Background and Objectives
Several studies have suggested that low-level laser therapy (LLLT) can ameliorate oral mucositis; however, the mechanisms involved are not well understood. The aim of this study was to investigate the mechanisms of action of LLLT on chemotherapy-induced oral mucositis, as related to effects on collagen expression and inflammation.
Materials and Methods
A hamster cheek pouch model of oral mucositis was used with all animals receiving intraperitoneal 5-fluorouracil, followed by surface irritation. Animals were randomly allocated into three groups, and treated with an InGaAIP diode laser at a wavelength of 660 nm and output power of 35 or 100 mW laser, or no laser. Clinical severity of mucositis was assessed at four time-points by a blinded examiner. Buccal pouch tissue was harvested from a subgroup of animals in each group at four time-points. Collagen was qualitatively and quantitatively evaluated after picrosirius staining. The density of the neutrophil infiltrate was also scored.
Peak clinical severity of mucositis was reduced in the 35 mW laser group as compared to the 100 mW and control groups. The reduced peak clinical severity of mucositis in the 35 mW laser group was accompanied by a decrease in the number of neutrophils and an increase in the proportion of mature collagen as compared to the other two groups. The total quantity of collagen was significantly higher in the control (no laser) group at the day 11 time-point, as compared to the 35 mW laser group, consistent with a more prolonged inflammatory response in the control group.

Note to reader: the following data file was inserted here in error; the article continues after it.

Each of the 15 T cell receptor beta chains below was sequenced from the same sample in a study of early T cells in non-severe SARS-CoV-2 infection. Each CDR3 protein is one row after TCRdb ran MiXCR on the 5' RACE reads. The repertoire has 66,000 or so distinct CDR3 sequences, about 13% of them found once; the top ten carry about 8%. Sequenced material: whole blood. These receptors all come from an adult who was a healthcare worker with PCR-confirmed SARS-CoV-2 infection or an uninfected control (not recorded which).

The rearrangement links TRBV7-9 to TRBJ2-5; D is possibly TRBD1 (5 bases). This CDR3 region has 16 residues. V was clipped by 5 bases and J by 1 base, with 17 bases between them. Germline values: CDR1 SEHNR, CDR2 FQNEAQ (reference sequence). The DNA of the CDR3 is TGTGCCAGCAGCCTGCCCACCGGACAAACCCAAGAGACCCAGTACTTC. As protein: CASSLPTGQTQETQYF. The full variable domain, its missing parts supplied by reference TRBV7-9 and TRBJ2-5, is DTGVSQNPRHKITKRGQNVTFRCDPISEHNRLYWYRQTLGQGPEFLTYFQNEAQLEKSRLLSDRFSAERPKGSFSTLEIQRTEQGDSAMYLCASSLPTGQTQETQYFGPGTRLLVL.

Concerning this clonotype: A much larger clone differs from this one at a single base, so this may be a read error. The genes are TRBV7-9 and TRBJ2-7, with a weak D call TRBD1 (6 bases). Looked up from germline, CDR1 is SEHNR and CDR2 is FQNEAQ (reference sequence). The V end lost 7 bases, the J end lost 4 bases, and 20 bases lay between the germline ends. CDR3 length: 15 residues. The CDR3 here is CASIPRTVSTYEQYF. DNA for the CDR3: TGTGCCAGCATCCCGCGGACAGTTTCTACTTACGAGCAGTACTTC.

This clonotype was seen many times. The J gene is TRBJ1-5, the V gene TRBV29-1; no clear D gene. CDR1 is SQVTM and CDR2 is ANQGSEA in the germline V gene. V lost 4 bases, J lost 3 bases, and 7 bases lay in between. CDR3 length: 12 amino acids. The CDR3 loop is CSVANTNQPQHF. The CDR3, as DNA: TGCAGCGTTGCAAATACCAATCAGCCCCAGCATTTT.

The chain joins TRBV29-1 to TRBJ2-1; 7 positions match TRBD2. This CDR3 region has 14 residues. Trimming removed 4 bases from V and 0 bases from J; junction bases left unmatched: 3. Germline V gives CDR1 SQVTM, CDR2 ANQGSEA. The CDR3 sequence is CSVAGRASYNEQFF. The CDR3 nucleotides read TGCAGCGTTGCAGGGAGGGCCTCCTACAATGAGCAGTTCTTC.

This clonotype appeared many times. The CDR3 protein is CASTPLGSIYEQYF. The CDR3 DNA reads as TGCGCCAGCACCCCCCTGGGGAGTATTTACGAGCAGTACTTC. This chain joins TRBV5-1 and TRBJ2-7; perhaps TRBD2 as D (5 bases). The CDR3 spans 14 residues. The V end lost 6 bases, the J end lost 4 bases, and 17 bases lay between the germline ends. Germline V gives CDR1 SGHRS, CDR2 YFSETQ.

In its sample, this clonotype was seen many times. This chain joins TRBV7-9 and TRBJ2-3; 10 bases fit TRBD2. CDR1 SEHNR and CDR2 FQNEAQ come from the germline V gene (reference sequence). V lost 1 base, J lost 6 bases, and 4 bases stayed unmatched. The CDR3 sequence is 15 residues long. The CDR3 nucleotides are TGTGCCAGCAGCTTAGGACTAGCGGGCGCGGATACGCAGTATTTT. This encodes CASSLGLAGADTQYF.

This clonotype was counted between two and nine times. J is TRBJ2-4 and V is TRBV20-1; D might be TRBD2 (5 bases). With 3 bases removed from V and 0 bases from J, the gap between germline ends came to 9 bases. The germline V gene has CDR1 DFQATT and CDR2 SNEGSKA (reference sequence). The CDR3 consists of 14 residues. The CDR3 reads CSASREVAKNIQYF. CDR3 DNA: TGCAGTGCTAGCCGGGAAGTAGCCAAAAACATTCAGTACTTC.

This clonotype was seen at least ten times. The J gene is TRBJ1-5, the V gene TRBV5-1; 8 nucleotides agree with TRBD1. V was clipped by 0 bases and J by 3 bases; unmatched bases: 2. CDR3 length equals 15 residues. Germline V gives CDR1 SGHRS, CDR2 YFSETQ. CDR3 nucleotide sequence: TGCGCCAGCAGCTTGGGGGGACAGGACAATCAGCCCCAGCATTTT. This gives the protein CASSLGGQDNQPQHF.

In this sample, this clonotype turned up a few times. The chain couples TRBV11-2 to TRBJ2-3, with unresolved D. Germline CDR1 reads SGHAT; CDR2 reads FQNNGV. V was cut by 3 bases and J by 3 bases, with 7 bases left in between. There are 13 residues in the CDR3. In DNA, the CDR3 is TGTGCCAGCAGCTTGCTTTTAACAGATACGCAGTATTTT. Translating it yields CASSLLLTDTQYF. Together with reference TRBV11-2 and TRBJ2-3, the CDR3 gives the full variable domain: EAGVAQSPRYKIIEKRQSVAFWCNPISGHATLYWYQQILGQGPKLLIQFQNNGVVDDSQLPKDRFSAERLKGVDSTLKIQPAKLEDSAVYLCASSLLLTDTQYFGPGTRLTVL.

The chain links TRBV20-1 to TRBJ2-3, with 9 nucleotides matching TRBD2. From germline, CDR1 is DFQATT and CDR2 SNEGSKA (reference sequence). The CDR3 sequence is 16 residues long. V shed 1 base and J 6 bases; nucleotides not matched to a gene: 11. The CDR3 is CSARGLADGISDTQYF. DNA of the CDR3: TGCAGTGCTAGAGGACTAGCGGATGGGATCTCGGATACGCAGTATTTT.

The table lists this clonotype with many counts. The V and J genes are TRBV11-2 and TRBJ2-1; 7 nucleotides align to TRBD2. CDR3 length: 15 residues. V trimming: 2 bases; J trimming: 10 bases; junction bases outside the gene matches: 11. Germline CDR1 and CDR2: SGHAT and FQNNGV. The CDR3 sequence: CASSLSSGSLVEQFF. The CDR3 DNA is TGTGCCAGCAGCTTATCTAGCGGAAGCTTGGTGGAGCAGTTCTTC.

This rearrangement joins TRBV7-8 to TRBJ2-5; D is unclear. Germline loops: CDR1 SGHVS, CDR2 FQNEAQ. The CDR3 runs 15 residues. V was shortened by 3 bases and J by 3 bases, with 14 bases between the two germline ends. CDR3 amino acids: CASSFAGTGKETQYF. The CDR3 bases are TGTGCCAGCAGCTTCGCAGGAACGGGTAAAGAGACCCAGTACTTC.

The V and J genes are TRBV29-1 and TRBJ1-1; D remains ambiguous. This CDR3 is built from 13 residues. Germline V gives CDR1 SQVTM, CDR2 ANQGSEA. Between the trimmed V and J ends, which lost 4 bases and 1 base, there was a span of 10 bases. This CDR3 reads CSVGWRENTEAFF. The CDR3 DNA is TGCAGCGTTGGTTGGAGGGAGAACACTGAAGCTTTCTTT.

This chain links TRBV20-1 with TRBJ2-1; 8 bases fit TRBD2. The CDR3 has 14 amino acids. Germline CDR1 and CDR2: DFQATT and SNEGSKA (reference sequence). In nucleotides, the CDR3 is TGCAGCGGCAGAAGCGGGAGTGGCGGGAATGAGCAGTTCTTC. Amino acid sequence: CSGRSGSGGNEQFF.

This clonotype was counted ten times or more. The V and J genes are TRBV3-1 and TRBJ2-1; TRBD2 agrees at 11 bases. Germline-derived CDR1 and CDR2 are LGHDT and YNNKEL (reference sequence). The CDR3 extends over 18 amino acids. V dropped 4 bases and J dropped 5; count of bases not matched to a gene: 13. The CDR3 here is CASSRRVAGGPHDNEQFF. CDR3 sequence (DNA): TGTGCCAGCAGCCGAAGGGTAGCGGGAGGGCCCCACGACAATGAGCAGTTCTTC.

This study supports two mechanisms of action for LLLT in reducing mucositis severity. The increase in collagen organization in response to the 35 mW laser indicates that LLLT promotes wound healing. In addition, LLLT also appears to have an anti-inflammatory effect, as evidenced by the reduction in neutrophil infiltrate. Lasers Surg. Med. 42:546–552, 2010. © 2010 Wiley–Liss, Inc.